He talks about what people often see as exponential growth (just going up faster and faster) is often actually sigmoidal growth, in other words an 'S' curve, where things level off after a certain point.
This happens all over the place, especially in technology. Some examples:
Airplanes didn't even exist in 1900, but within 50 years, people were flying electronically-controlled supersonic jets. While airplane technology is still moving forward, it's a matter of refinements rather than complete changes - the 37-year-old Boeing 747 is still the standard for large passenger airliners, for example, and the 50-year-old MIG-21 jet is still flying in many air forces.
While modern cars have satellite navigation systems, more powerful engines, and cup holders, they're really not very different from those driven in the 1950s.
Moore's Law (which is really more "Moore's Industry Planning Suggestion") seems to be slowing down, at least with commercial CPUs - and we're only really seeing gains by using multiple cores in a system. My 2 year old G4 PowerBook is 1.67 GHz, while the latest Intel replacements have two 2.5 GHz cores - and yes the new machines are faster, but not that much faster. I remember the mid-90s when speeds really were doubling quite frequently, and one needed to get a new machine every year or two .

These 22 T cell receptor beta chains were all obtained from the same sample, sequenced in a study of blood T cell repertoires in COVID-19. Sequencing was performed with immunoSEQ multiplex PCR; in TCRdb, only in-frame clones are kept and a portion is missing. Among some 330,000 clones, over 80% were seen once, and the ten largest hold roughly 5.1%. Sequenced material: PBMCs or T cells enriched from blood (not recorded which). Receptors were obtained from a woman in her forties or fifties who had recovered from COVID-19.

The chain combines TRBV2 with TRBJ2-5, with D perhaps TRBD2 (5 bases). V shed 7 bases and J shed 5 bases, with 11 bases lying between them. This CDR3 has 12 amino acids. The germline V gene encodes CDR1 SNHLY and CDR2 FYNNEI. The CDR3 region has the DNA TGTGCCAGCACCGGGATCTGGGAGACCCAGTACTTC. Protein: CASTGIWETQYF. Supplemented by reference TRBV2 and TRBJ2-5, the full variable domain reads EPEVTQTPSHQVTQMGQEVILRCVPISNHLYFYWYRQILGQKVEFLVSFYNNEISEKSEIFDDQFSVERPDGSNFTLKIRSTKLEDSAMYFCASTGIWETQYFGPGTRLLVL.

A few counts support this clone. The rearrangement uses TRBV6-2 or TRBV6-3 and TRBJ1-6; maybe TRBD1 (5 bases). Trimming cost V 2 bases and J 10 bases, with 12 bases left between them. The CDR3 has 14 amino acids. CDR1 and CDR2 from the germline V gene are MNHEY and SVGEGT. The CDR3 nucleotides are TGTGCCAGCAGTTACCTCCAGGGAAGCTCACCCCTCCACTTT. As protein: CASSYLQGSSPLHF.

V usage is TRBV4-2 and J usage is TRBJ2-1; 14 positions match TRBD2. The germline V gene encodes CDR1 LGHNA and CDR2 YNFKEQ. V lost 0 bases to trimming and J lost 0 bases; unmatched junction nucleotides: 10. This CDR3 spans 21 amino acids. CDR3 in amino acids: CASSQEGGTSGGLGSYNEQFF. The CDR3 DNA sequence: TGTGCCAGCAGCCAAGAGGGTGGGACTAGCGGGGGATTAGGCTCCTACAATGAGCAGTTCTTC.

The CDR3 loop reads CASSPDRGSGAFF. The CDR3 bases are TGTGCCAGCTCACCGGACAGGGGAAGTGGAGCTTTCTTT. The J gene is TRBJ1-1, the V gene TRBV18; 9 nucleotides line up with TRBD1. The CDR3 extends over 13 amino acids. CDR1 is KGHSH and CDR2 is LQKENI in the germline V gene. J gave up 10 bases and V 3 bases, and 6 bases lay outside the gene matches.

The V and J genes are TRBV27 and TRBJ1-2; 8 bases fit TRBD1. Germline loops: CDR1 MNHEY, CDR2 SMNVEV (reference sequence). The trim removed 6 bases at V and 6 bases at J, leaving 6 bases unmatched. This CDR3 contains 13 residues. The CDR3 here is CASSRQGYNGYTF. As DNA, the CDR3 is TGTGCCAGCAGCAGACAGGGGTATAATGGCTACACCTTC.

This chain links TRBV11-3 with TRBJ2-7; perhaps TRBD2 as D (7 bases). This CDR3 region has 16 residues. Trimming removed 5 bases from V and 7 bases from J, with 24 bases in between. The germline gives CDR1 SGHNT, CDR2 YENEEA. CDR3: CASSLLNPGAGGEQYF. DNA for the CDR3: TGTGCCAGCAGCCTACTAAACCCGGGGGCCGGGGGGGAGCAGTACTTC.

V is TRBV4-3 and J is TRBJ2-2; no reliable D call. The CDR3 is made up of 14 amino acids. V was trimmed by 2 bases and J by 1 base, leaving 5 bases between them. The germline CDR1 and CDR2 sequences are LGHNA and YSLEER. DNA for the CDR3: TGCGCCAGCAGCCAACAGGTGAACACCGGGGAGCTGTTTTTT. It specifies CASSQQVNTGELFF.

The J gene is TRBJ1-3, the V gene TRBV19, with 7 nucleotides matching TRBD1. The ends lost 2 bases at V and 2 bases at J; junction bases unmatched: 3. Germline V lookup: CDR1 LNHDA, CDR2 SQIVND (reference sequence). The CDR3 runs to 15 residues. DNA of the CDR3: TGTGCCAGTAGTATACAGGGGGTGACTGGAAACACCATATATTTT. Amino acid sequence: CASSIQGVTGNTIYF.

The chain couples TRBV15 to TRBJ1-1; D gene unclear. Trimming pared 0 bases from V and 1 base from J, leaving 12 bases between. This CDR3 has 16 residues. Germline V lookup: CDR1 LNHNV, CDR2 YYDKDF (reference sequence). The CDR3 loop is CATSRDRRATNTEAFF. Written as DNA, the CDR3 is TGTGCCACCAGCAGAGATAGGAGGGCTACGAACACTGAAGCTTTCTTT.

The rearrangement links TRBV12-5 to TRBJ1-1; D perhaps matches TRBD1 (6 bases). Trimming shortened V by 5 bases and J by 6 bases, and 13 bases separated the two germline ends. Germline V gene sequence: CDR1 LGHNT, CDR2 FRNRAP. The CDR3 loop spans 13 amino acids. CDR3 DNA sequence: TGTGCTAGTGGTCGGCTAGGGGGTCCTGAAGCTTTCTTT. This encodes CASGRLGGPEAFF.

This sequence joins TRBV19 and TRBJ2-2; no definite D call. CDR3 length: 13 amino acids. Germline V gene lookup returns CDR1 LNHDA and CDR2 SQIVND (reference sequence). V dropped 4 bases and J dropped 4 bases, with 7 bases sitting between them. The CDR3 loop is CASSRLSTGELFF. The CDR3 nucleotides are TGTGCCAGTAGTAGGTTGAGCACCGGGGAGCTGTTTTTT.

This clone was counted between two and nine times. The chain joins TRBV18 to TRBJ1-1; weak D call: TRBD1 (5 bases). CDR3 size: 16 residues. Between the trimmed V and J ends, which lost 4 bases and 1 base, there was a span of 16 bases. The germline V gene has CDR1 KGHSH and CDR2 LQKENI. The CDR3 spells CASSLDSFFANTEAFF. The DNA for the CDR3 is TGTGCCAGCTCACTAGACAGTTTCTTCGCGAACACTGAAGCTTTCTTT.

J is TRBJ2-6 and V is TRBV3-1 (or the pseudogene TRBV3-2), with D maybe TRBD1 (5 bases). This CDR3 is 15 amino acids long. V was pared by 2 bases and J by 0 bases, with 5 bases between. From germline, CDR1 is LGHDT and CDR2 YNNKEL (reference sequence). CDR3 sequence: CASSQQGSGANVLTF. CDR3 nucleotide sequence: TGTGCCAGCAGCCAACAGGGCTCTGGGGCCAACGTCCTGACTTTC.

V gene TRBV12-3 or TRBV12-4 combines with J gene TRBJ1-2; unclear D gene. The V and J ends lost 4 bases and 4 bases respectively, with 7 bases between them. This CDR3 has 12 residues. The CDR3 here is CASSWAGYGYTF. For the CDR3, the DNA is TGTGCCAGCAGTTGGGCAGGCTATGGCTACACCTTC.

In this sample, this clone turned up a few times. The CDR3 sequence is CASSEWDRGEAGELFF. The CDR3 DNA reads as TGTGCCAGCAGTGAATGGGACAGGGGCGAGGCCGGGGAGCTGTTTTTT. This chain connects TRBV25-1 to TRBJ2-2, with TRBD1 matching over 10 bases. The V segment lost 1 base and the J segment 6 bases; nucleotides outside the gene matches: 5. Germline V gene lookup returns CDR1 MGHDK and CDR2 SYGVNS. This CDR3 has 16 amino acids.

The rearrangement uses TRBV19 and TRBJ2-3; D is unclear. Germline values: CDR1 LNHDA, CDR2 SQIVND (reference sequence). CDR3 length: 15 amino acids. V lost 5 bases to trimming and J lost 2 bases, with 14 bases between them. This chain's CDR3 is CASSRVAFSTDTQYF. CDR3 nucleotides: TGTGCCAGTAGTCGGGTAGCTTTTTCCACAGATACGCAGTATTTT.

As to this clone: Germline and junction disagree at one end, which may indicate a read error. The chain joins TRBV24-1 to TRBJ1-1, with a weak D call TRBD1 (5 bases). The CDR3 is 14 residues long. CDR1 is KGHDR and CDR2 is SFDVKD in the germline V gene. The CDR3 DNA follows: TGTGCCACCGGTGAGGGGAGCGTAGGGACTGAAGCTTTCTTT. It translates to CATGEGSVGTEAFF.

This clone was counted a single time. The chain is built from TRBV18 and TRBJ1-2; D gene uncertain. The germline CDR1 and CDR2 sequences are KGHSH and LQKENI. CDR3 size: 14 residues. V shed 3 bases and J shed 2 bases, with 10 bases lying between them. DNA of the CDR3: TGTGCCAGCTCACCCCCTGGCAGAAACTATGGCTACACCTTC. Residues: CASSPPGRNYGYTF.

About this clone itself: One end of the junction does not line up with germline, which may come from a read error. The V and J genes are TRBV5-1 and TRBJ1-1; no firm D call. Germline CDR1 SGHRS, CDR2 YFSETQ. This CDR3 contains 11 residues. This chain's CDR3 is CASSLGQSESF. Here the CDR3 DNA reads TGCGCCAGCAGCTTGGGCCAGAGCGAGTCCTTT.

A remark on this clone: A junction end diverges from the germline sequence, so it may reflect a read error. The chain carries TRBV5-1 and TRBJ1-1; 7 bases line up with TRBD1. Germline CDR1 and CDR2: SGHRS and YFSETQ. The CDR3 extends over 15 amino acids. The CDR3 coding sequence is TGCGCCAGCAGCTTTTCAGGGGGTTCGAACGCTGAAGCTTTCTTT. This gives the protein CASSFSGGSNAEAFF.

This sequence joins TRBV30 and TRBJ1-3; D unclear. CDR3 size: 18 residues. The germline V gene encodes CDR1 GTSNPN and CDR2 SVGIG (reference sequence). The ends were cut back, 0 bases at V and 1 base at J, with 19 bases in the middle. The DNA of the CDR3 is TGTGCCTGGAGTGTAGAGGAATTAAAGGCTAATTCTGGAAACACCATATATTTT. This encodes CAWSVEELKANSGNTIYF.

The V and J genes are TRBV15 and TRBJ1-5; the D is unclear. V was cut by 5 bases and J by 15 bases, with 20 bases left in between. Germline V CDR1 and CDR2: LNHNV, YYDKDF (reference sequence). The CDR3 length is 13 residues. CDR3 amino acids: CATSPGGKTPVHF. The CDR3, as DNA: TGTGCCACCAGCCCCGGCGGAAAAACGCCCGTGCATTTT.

Digital Cameras are currently going through an exponential phase: what was a $10,000 pro camera last year is now a $3000 prosumer camera, and next year will be a $1000 hobby camera, and in a few years the same features will be found in a $400 'snapshot' camera. This is a tempting time to buy a digital camera, but it may be worth waiting a while until the technology advances slow down.
So next time you see something that looks like it's experiencing huge growth, keep in mind that it's likely to level off at some point. Also, don't get too excited by the prospect of 'exponential growth' - there are limits to everything.